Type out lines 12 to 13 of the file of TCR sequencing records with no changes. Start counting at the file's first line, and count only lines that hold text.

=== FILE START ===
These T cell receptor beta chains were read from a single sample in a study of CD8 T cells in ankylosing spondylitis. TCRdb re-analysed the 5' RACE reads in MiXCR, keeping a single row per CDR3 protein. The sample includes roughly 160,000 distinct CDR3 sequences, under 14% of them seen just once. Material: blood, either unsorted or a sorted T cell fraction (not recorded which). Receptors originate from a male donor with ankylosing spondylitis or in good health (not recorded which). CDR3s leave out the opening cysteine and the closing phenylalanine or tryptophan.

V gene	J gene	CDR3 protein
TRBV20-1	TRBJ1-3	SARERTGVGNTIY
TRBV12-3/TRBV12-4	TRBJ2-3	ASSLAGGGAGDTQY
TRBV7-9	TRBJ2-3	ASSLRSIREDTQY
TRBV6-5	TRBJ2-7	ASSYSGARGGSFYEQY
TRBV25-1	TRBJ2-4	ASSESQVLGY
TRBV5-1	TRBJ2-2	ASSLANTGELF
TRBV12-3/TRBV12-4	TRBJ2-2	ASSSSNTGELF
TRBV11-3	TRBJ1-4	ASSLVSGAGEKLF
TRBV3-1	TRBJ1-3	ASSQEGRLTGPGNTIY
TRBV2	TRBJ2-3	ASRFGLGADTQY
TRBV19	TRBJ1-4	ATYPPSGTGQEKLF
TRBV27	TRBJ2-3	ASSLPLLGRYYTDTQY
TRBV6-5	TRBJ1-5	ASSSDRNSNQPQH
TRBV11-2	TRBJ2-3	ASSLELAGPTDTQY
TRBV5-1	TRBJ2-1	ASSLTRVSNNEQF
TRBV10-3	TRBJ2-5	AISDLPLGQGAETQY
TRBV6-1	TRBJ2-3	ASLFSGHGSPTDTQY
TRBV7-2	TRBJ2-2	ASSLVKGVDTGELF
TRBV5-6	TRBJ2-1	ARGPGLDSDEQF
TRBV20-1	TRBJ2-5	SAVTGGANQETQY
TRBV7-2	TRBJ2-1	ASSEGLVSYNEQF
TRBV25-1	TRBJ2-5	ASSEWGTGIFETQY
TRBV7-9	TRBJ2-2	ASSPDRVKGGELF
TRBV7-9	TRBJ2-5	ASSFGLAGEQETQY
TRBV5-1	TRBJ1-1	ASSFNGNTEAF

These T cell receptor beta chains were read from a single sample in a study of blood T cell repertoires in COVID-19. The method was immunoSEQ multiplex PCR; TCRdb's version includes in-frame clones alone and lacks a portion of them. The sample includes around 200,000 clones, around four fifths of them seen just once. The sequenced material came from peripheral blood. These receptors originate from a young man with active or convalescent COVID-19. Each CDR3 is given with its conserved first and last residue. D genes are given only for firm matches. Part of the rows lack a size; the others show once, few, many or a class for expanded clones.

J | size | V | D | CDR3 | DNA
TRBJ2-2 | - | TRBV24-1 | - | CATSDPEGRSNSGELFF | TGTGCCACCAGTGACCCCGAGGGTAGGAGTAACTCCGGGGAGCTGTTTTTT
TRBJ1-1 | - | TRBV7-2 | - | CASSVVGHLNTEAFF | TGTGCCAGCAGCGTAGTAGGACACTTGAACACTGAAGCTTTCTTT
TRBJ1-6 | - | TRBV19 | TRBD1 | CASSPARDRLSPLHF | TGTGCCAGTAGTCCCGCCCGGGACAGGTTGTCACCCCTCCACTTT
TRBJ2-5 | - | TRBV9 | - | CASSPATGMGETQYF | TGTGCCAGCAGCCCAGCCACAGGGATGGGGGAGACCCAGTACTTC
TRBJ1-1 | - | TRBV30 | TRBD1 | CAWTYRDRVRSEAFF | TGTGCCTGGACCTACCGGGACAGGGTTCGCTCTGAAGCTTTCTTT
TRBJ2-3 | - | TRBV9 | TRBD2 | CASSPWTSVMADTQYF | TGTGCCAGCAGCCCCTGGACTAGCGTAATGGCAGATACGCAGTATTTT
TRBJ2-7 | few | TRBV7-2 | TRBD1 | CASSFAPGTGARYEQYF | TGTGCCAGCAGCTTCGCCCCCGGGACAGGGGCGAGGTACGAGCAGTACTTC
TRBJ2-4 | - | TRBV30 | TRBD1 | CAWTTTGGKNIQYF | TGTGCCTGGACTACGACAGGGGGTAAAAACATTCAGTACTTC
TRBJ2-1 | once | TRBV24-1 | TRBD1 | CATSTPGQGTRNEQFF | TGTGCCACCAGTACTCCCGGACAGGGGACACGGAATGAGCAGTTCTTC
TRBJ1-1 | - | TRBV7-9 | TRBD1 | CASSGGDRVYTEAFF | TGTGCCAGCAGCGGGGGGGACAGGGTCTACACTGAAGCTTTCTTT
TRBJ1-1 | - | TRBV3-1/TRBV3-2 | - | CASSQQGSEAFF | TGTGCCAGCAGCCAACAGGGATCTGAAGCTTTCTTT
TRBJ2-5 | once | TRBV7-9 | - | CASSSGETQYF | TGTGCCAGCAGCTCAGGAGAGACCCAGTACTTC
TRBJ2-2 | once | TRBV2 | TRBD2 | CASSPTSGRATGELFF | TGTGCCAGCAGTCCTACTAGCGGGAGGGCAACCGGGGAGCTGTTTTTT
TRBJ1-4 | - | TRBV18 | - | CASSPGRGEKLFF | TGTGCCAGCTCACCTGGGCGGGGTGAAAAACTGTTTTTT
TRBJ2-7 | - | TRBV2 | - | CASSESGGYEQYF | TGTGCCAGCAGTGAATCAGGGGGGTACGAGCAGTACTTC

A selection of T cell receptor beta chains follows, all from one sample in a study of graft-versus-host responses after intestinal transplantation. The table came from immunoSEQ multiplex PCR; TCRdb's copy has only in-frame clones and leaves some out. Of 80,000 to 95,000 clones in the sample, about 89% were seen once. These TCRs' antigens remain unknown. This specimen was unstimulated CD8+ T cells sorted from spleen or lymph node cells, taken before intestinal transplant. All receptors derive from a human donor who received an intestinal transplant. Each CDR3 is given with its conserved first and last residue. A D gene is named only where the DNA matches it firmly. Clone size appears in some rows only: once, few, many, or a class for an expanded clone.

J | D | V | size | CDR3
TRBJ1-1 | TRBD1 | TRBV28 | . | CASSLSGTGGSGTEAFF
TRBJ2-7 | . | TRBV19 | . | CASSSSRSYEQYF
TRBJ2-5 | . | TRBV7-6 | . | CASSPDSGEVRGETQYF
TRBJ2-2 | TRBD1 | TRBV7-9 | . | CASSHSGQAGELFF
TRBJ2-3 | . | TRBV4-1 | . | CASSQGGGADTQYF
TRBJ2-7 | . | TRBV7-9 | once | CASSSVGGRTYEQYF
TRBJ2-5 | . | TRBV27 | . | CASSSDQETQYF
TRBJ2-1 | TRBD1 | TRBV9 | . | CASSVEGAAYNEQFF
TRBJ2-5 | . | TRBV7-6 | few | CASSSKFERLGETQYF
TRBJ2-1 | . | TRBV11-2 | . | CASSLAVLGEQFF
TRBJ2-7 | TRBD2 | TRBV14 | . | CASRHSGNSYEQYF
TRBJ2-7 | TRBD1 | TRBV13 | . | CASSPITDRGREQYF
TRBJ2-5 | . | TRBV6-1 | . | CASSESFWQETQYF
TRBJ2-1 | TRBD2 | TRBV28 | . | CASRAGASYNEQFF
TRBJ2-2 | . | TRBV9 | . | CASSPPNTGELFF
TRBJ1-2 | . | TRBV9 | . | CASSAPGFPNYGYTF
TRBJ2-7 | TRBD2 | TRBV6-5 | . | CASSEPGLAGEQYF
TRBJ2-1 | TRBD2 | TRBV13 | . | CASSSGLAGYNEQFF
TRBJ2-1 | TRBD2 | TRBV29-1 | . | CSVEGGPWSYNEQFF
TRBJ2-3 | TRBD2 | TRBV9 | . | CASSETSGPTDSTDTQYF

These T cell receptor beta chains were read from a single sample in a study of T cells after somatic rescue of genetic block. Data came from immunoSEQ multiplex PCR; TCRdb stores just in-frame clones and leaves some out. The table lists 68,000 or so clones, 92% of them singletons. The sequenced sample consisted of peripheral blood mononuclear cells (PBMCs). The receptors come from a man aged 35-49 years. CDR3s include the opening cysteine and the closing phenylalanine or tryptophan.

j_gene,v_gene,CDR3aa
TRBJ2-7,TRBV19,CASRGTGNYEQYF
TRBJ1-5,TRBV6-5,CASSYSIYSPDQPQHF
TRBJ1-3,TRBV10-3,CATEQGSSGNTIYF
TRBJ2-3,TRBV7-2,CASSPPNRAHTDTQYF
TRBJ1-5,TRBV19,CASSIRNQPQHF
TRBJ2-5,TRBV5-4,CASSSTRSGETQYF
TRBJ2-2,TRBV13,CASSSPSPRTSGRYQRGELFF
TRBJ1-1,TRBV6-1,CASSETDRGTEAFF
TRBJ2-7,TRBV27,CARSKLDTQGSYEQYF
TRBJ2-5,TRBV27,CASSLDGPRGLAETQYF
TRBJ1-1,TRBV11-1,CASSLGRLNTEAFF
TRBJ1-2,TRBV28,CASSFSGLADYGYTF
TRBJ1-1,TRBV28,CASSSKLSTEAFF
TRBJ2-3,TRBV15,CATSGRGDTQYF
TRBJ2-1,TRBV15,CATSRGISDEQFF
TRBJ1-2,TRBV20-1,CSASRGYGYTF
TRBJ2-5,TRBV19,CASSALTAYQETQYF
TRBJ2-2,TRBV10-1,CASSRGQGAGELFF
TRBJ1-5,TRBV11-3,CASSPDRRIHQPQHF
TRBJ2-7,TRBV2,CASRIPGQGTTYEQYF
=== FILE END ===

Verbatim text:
TRBV2	TRBJ2-3	ASRFGLGADTQY
TRBV19	TRBJ1-4	ATYPPSGTGQEKLF